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S. Africa battles corruption and the coronavirus

Fred Muvunyi
August 3, 2020

As the number of coronavirus cases increase in South Africa, there are growing concerns over widespread corruption involving funds meant to deal with the COVID-19 pandemic.

Corona-Ausbuch in Afrika
Image: picture-alliance/D. Lloyd

South Africa has registered more than 500,000 COVID-19 cases  — making it the hardest-hit country in Africa. The country's recorded cases represent just over 50% of all reported infections in 54 African countries.

According to figures by Johns Hopkins University, South Africa, with a population of about 59 million, is ranked fifth in the world in terms of COVID-19 cases. It falls behind the US, Brazil, Russia and India respectively  — all these countries have a  bigger population than South Africa. 

Read more: Africa facing coronavirus 'acceleration,' WHO warns

The virus is taking a toll on the southern African nation's health sector, which being overwhelmed by a growing number of patients. 

In Gauteng and Western Cape, the worst affected provinces, exhibition venues and convention centers are being turned into emergency hospitals.

According to Martin Kingston, leader of the Business for South Africa Organization, the worst is yet to come. "We think that the surge which is clearly upon us is likely to peak towards the end of August leading into September," Kingston told DW.

"So, we expect increasing levels of both infection and, of course, mortality throughout the balance of the year."

A South African protester holds a placard calling for an end to corruption. ARCHIV
South Africans are dismayed for seeing funds meant to help them defaulted by politicians and businessmenImage: Getty Images/AFP/G. Guercia

Massive corruption

Those working on the frontline of fighting the virus face a stiff challenge caused by issues with personal protective equipment (PPE). 

Massive corruption surrounding the purchasing and supply of PPE puts the workers at risk when taking care of patients. 

The graft involves overpricing, substandard products and services, and giving tenders to those connected to the government and the ruling party. 

Read moreCoronavirus: South Africa's new alcohol ban sparks fury

Anti-corruption groups in South Africa say that in Gauteng alone, some 91 companies who received purchase orders from the Department of Health are under investigation.

Amongst the top officials being investigated is President Cyril Ramaphosa's spokesperson Khusela Diko. Her husband allegedly scored a $7 million (€5.9 million) tender. The Gauteng provincial minister of health, Bandile Masuku, and his wife have also been put on special leave over COVID-19 related tender corruption allegations.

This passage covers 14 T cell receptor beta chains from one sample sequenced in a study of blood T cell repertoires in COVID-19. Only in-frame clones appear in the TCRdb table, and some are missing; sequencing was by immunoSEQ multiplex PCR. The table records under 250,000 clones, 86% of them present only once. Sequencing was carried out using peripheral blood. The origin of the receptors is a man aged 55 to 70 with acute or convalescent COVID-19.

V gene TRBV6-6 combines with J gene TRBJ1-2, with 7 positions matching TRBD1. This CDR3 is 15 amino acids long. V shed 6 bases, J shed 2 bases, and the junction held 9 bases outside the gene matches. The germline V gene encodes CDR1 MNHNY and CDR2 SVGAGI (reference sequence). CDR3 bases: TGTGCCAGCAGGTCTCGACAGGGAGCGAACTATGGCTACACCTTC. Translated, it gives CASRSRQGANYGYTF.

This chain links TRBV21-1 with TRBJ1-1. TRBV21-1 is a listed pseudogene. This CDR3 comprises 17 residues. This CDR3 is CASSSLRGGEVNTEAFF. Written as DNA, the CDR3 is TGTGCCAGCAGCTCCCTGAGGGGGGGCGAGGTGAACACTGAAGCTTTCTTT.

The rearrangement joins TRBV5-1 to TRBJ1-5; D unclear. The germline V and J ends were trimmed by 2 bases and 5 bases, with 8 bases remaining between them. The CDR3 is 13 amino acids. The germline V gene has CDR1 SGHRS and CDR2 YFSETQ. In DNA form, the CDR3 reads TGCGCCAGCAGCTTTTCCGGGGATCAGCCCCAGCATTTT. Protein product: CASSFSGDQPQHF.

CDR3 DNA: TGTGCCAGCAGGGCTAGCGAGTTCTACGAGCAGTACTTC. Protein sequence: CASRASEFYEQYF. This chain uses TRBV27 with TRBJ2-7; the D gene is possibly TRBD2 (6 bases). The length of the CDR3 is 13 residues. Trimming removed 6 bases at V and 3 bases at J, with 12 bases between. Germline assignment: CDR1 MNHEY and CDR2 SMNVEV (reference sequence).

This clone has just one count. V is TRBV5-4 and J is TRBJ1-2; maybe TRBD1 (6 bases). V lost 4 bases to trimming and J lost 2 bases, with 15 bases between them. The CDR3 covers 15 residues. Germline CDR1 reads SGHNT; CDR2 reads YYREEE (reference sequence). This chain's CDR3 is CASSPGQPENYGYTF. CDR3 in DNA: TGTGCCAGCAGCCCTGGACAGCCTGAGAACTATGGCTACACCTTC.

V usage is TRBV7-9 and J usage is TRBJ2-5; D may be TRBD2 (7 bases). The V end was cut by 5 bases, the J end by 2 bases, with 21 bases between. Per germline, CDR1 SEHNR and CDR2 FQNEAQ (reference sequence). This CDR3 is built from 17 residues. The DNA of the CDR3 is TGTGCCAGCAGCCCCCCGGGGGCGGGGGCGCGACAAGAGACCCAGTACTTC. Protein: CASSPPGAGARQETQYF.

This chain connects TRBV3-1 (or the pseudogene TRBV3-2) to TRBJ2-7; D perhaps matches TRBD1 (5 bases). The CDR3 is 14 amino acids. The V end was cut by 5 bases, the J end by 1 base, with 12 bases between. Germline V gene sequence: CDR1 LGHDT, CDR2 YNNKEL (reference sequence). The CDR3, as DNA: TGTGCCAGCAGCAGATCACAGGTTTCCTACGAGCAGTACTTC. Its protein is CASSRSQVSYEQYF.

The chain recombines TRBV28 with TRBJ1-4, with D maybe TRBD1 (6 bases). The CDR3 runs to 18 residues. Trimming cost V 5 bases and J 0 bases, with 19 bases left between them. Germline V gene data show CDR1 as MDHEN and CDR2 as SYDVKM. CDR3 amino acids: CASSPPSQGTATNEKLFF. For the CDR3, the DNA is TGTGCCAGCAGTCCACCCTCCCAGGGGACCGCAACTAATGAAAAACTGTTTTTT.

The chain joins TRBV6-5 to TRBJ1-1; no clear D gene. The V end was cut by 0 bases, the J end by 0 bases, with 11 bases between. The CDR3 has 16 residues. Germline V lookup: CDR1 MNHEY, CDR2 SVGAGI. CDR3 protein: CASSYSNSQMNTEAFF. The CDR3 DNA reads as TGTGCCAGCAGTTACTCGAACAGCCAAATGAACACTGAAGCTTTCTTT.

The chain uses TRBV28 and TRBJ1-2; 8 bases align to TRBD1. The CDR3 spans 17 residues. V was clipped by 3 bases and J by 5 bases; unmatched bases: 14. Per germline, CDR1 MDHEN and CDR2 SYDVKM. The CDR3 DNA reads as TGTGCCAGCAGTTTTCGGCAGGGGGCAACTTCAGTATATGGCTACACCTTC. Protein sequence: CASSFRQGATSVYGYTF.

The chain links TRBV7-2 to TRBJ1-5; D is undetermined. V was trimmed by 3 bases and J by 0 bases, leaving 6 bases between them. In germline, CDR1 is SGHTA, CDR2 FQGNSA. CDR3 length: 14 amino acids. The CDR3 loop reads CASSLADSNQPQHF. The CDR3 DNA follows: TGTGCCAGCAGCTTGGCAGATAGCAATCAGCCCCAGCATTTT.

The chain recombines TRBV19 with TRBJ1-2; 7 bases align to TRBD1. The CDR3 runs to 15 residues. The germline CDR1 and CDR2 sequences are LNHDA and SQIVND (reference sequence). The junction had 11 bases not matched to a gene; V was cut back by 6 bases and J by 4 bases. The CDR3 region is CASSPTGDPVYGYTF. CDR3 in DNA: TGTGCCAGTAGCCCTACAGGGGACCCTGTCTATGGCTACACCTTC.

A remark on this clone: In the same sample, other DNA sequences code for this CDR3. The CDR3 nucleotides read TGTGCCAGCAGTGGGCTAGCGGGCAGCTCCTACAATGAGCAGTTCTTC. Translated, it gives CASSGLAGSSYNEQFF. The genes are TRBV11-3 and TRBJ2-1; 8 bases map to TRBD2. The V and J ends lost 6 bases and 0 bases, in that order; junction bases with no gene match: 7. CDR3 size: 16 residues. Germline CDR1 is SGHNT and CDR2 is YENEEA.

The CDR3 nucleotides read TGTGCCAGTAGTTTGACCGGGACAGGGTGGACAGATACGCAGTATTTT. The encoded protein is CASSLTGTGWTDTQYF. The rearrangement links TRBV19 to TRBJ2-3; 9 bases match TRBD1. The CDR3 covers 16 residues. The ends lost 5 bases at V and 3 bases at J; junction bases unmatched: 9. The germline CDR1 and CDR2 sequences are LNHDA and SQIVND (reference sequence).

President Ramaphosa said his government is working to 'root out corruption' in the purchase and distribution of medical equipment. "It is unconscionable that there are people who may be using this health crisis to unlawfully enrich themselves,'' said Ramaphosa.

Demand for accountability

At least nine civil society groups have written to South African authorities demanding action be taken against state officials, private companies and individuals who are siphoning funds meant to deal with COVID-19 in Gauteng province.

Women wait for government's help in Cape Town
South Africa's coronavirus response has been marred by corruption allegations around its $26 billion economic relief packageImage: picture-alliance/AP Photo/N. Engelbrecht

More than a third of recorded COVID-19 cases are in Gauteng — South Africa's financial hub and coronavirus epicenter.

Read more: South Africa lockdown 'no longer sustainable' despite surge in cases

The organizations said it was a shame that individuals were stealing at a time when the country faced reports of malnutrition, retrenchments, business closures and communities being unable to access health care and other services.

"Our country has had to borrow money from the IMF to deal with the crisis. Yet, for the ruthless 'covidpreneur,' and those within the state and other institutions who enable corruption, this is simply an opportunity to exploit the situation," a statement by the organizations read. 

The International Monetary Fund (IMF) approved $4.3 billion in emergency support for South Africa to help the nation deal with the COVID-19 pandemic. The organization said the money would assist South Africa in coping with the unfolding deep economic recession resulting from the COVID-19 shock.

Corruption Watch — one of the organizations that petitioned the South African authorities to take an action — said the issue of corruption was "extremely serious." 

"It has been acknowledged as such by the presidency," Karam Singh, head of legal and investigations, told DW.  "It was not unexpected given the increasing systemic challenges posed by corruption and the heightened corruption risks created by the mobilization of funds to address the pandemic."

Corruption runs deep

The current corruption scandal is not only in Gauteng. According to Zaakirah Vadi of Ahmed Kathrada Foundation, the vice is rampant at all provincial treasuries, health departments and within municipalities. 

The Special Investigative Unit is reportedly investigating alleged irregular contracts in KwaZulu Natal and the Eastern Cape. The Hawks raided the Nkomazi Municipality in Mpumalanga over alleged COVID-19 tender fraud, Vadi told DW.

"There have been reports of food parcel corruption in different provinces over the last few months, a form of corruption that has impacted at a very local level. And this is just what we know of for now, publicly," Vadi added.  

German companies help South Africa fight COVID-19

Thuso Khumalo in Johannesburg contributed to this report.